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Houston School Board Rejects Budget, Creates New Holiday

Starting in the 2019-2020 school year, Houston students can add a new holiday to their calendars to celebrate the lives and legacies of two Latino leaders.


Grenita Lathan comments during a library dedication at Attucks Middle School, January 18, 2017.

The Houston school board had two big ticket items on its packed agenda at its meeting Thursday night, and the board decided to hold off on both of them.

It was a close 5-4 vote, but a majority of the Houston school board rejected the proposed $2 billion budget for next school year. While the district has to close about an $80 million dollar shortfall, several trustees criticized the spending plan for dipping into reserves too much, for not creating more equity and for being a “Franken-budget” cobbled together in difficult times.

“What this budget does right is jeopardized by what it gets wrong,” said Trustee Anne Sung. “For the second year in a row, we have a deficit budget … and so I just want to flag and emphasize that we need to return to balanced budgets.”

State law requires the Houston board to pass a budget by June 30.

Board members didn't vote or publicly address another major item — to consider naming interim chief Grenita Lathan as its permanent superintendent. That was tagged for the board's private discussion.

Hispanic Awareness celebration at Moreno Elementary School, October 4, 2013.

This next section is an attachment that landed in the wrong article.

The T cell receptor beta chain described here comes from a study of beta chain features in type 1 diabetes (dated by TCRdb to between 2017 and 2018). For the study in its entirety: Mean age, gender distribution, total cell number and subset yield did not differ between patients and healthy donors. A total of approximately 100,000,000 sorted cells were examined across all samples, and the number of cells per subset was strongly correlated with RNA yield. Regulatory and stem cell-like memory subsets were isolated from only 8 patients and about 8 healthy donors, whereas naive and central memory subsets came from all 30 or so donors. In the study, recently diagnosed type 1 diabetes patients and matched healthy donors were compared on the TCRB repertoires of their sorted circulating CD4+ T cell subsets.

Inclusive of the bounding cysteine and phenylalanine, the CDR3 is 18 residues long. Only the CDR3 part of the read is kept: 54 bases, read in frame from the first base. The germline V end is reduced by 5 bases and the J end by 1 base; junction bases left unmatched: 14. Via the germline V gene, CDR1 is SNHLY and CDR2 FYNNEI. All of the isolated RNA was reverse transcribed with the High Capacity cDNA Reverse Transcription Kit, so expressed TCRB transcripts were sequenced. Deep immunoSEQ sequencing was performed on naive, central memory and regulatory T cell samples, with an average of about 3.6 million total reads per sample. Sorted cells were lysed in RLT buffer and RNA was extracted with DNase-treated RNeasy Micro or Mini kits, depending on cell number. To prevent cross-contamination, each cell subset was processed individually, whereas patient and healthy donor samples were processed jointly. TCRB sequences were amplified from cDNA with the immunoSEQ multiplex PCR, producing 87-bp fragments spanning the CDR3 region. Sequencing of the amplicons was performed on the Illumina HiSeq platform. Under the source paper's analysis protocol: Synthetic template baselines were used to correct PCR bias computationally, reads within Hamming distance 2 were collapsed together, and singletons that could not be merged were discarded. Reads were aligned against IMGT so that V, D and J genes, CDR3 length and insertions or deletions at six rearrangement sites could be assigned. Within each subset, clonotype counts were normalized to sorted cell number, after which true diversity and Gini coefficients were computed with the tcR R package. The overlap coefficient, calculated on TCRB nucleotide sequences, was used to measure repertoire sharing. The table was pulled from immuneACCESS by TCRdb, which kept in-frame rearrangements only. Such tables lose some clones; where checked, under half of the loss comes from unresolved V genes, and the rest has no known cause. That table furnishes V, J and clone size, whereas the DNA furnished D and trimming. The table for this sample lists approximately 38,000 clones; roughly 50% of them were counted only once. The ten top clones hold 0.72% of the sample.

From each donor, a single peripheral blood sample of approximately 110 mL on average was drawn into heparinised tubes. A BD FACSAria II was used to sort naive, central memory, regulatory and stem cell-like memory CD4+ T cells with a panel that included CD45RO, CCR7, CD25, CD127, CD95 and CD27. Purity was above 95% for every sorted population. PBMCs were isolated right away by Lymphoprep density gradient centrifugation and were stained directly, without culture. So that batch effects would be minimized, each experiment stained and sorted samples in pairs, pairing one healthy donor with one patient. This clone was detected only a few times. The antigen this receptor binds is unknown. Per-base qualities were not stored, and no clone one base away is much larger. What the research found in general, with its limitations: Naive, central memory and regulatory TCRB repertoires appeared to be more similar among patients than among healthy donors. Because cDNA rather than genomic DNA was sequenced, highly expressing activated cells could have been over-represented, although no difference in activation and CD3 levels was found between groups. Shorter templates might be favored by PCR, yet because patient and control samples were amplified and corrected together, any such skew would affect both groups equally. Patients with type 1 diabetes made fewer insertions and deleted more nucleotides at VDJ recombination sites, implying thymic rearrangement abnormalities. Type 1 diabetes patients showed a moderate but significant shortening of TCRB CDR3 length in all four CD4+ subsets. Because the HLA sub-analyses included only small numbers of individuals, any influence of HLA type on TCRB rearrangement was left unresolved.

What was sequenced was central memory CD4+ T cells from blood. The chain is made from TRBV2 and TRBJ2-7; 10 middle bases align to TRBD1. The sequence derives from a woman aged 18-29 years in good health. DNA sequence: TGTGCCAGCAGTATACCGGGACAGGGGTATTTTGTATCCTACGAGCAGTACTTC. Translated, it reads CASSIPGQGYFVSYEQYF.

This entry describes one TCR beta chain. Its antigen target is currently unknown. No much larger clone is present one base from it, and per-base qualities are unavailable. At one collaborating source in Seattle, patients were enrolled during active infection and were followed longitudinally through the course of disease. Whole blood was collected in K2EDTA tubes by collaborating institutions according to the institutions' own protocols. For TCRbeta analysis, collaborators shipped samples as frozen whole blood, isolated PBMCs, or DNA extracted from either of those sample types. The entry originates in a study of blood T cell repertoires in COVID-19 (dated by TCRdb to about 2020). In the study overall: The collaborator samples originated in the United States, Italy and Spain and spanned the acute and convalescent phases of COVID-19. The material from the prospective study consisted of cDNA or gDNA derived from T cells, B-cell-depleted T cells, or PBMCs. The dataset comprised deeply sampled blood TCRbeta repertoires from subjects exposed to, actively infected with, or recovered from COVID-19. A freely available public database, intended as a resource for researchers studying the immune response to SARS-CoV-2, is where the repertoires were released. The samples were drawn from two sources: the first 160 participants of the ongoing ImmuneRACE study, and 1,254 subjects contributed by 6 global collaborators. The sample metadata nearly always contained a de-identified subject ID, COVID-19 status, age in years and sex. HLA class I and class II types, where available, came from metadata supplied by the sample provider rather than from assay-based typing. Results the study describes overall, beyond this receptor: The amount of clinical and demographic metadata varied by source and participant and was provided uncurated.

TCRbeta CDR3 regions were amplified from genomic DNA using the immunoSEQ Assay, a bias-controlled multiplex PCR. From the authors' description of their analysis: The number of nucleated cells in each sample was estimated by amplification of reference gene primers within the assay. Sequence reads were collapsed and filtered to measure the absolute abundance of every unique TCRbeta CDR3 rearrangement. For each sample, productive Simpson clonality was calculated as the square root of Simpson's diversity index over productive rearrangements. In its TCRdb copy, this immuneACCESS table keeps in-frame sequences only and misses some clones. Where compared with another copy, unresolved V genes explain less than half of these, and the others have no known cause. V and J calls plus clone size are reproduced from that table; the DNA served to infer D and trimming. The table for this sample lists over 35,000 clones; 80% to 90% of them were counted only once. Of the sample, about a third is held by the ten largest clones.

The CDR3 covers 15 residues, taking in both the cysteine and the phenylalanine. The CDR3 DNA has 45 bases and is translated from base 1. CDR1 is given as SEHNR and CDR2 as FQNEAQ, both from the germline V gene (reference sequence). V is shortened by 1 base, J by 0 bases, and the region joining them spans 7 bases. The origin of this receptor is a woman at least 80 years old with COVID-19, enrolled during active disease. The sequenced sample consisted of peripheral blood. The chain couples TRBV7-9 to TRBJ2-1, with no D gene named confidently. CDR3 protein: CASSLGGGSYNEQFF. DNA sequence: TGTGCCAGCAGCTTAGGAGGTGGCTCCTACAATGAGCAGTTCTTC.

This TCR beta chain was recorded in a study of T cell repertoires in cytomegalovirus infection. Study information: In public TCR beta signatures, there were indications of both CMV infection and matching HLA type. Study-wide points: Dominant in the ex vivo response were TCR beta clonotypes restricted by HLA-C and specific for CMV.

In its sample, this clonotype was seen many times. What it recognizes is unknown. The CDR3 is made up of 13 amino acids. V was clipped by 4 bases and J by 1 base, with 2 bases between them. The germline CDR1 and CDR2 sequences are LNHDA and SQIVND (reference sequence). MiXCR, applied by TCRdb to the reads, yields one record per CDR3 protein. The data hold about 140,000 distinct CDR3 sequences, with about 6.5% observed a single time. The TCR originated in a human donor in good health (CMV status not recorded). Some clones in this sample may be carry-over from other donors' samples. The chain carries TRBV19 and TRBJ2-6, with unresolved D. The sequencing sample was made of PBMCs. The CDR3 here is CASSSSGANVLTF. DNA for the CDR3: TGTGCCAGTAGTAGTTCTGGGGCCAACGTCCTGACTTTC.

In other business, the Houston school board unanimously decided to honor two Latino leaders who won greater rights for farm workers.

Starting in the 2019-2020 school year, students can add a new holiday to their calendars to celebrate the lives and legacies of the late Cesar Chavez and Dolores Huerta, who continues to advocate in her 80’s. Trustee Holly Maria Flynn Vilaseca brought the idea to the board.

“I think it's past due time that we do recognize some Latino icons here,” she said. “And I think there are going to be plenty of opportunities to develop service projects, project based learning around Cesar Chavez, Dolores Huerta.”

Just over 60 percent of students in the Houston school district are Hispanic, though it's not the first Texas district to enact this kind of holiday.

Earlier this year, the Fort Worth school board also decided to recognize the same two Latino civil rights leaders.

And the board also voted to terminate employment with one of its most tenured principals, Bertie Simmons.

Simmons led Furr High School for nearly 20 years and helped it win a national $10 million grant.

However, she was removed last fall amid allegations she threatened to hurt students.

Since then, the Houston school district has said that it’s uncovered evidence of grade tampering and changing attendance records at the school.


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